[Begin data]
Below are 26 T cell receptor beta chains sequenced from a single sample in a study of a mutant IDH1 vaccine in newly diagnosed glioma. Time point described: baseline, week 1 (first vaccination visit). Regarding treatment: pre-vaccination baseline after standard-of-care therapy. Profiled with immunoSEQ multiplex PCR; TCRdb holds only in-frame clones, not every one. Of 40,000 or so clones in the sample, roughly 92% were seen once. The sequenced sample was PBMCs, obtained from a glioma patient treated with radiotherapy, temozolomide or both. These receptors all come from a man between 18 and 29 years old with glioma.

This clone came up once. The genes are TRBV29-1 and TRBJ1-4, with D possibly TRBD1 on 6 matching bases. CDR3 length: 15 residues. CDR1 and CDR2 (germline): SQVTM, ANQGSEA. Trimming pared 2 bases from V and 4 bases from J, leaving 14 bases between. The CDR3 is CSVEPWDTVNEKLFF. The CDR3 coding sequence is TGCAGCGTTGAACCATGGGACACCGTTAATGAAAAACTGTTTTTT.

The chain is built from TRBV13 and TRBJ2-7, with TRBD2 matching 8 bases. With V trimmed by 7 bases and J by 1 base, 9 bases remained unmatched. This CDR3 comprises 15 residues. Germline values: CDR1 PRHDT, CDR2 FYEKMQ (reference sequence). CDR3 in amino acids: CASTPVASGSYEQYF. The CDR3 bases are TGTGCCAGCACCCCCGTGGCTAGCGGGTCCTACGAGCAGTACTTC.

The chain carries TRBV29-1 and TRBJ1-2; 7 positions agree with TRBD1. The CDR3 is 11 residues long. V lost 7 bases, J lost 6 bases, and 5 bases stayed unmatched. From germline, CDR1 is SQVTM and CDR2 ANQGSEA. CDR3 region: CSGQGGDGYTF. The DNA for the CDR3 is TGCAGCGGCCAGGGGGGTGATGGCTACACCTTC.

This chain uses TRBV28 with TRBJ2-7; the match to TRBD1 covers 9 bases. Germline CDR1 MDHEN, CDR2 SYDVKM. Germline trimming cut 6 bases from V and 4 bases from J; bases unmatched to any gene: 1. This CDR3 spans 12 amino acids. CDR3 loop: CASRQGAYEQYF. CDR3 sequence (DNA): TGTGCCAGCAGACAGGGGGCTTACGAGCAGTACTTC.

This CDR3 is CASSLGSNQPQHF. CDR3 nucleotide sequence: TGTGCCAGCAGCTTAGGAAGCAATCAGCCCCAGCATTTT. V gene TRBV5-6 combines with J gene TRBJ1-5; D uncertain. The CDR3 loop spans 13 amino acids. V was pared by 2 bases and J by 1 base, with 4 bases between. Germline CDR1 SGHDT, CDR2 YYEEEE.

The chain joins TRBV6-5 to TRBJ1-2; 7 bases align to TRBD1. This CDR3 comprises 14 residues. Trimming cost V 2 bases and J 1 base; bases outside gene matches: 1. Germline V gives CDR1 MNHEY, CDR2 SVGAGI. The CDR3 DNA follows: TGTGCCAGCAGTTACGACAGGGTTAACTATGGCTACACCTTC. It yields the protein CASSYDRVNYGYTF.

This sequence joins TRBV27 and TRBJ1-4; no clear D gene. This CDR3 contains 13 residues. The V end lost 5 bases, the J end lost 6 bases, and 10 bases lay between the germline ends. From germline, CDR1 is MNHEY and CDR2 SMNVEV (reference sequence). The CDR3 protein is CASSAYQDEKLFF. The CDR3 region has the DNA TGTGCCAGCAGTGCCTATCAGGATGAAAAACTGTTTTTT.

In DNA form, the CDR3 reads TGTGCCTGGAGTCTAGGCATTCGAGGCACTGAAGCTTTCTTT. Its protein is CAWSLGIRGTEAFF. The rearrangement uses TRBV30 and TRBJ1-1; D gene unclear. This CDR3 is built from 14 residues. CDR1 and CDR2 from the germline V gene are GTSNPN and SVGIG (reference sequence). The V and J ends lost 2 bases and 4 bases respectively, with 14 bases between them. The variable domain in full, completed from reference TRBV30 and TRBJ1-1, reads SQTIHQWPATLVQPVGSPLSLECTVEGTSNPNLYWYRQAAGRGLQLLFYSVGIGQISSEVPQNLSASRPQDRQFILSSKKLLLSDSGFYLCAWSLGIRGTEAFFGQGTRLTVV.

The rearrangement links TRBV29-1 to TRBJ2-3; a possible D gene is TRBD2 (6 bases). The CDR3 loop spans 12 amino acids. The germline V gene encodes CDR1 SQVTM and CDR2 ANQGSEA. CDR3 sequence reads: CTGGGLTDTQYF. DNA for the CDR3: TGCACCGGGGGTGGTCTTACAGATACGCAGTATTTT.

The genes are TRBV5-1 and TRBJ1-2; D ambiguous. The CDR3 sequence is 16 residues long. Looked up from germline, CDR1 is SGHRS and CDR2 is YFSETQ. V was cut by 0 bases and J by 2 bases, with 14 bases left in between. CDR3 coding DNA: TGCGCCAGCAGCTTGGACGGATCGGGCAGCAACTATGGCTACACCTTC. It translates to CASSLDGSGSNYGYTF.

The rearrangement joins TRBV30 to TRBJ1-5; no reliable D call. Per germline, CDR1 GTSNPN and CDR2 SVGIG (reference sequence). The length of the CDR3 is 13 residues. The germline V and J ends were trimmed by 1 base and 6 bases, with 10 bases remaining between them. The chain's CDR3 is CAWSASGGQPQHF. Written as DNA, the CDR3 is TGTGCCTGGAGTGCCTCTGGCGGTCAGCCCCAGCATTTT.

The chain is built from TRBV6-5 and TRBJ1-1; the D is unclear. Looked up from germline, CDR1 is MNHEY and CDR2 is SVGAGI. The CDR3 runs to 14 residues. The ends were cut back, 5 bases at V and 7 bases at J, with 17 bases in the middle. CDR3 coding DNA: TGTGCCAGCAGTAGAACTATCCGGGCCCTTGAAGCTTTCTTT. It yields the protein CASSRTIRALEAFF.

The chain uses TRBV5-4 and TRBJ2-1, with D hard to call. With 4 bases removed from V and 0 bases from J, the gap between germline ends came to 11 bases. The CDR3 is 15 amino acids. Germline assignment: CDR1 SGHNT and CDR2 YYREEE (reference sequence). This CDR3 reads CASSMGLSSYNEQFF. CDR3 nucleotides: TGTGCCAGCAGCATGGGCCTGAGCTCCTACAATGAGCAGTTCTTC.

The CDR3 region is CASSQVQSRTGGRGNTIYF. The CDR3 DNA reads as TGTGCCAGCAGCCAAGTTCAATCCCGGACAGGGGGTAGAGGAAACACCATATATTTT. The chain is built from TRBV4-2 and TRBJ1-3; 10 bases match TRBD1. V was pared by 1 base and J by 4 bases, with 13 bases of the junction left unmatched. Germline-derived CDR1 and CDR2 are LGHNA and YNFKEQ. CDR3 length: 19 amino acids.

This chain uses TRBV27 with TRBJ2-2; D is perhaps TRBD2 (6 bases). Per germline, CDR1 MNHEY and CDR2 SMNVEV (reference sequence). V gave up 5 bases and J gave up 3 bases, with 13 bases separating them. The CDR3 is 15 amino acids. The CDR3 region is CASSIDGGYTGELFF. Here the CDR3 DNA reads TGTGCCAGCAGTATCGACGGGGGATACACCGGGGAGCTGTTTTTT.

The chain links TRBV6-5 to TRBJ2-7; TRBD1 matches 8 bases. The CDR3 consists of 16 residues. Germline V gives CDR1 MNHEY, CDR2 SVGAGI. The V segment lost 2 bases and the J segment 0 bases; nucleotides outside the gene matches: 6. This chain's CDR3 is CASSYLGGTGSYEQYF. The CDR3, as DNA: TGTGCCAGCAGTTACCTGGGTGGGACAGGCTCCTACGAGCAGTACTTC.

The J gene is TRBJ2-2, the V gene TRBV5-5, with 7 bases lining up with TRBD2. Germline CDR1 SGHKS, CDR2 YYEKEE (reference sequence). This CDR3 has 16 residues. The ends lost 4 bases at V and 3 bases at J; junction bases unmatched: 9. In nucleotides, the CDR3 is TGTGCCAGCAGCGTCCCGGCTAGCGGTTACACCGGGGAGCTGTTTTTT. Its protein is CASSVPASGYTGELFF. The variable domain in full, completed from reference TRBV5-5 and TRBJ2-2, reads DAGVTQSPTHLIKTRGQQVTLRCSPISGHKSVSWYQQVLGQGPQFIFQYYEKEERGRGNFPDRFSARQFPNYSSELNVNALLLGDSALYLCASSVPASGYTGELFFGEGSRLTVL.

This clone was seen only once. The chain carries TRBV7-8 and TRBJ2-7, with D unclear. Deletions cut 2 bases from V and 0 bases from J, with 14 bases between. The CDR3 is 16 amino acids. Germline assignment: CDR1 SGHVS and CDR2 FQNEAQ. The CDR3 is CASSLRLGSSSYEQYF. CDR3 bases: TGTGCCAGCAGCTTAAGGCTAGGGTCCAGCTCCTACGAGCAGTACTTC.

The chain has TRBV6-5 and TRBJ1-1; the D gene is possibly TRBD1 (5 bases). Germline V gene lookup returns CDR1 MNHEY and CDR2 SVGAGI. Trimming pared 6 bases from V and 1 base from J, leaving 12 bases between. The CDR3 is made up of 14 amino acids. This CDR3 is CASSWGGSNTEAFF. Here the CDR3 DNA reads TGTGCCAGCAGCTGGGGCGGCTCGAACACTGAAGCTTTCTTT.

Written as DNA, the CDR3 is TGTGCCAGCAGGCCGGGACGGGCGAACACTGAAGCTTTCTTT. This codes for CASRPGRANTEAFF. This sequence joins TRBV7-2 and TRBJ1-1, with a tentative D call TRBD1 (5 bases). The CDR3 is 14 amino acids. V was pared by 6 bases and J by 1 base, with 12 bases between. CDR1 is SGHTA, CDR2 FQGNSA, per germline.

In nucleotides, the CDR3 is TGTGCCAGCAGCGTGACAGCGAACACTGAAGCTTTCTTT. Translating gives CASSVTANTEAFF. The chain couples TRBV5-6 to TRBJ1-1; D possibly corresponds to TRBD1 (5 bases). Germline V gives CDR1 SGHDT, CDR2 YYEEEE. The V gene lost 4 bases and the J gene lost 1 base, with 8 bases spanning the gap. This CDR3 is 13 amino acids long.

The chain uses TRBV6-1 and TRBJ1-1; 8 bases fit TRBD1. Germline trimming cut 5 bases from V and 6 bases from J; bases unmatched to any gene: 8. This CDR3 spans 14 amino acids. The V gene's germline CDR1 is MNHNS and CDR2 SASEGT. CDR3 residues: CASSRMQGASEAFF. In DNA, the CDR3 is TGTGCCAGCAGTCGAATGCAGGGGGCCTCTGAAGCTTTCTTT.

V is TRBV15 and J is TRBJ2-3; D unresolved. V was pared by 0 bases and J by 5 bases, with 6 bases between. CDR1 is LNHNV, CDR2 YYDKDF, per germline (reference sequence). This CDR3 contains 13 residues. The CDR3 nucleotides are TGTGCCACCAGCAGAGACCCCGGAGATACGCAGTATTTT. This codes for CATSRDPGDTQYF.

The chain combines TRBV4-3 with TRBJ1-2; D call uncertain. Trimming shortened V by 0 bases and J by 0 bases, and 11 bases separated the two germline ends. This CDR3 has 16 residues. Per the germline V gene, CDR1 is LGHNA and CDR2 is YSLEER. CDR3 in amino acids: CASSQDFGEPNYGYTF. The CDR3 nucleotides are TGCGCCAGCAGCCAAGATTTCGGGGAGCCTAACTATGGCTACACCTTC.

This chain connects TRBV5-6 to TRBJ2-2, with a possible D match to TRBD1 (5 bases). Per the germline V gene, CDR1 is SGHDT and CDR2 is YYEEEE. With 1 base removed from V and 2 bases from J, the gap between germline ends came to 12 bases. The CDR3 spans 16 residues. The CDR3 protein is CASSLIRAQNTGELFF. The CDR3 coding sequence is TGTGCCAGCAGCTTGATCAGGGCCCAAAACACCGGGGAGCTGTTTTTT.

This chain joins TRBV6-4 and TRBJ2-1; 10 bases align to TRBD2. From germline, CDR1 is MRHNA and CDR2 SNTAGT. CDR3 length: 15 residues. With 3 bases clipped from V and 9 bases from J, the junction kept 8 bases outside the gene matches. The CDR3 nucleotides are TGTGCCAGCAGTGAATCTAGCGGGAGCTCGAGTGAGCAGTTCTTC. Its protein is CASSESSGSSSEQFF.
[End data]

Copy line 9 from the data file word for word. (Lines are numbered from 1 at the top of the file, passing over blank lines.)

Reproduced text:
In DNA form, the CDR3 reads TGTGCCTGGAGTCTAGGCATTCGAGGCACTGAAGCTTTCTTT. Its protein is CAWSLGIRGTEAFF. The rearrangement uses TRBV30 and TRBJ1-1; D gene unclear. This CDR3 is built from 14 residues. CDR1 and CDR2 from the germline V gene are GTSNPN and SVGIG (reference sequence). The V and J ends lost 2 bases and 4 bases respectively, with 14 bases between them. The variable domain in full, completed from reference TRBV30 and TRBJ1-1, reads SQTIHQWPATLVQPVGSPLSLECTVEGTSNPNLYWYRQAAGRGLQLLFYSVGIGQISSEVPQNLSASRPQDRQFILSSKKLLLSDSGFYLCAWSLGIRGTEAFFGQGTRLTVV.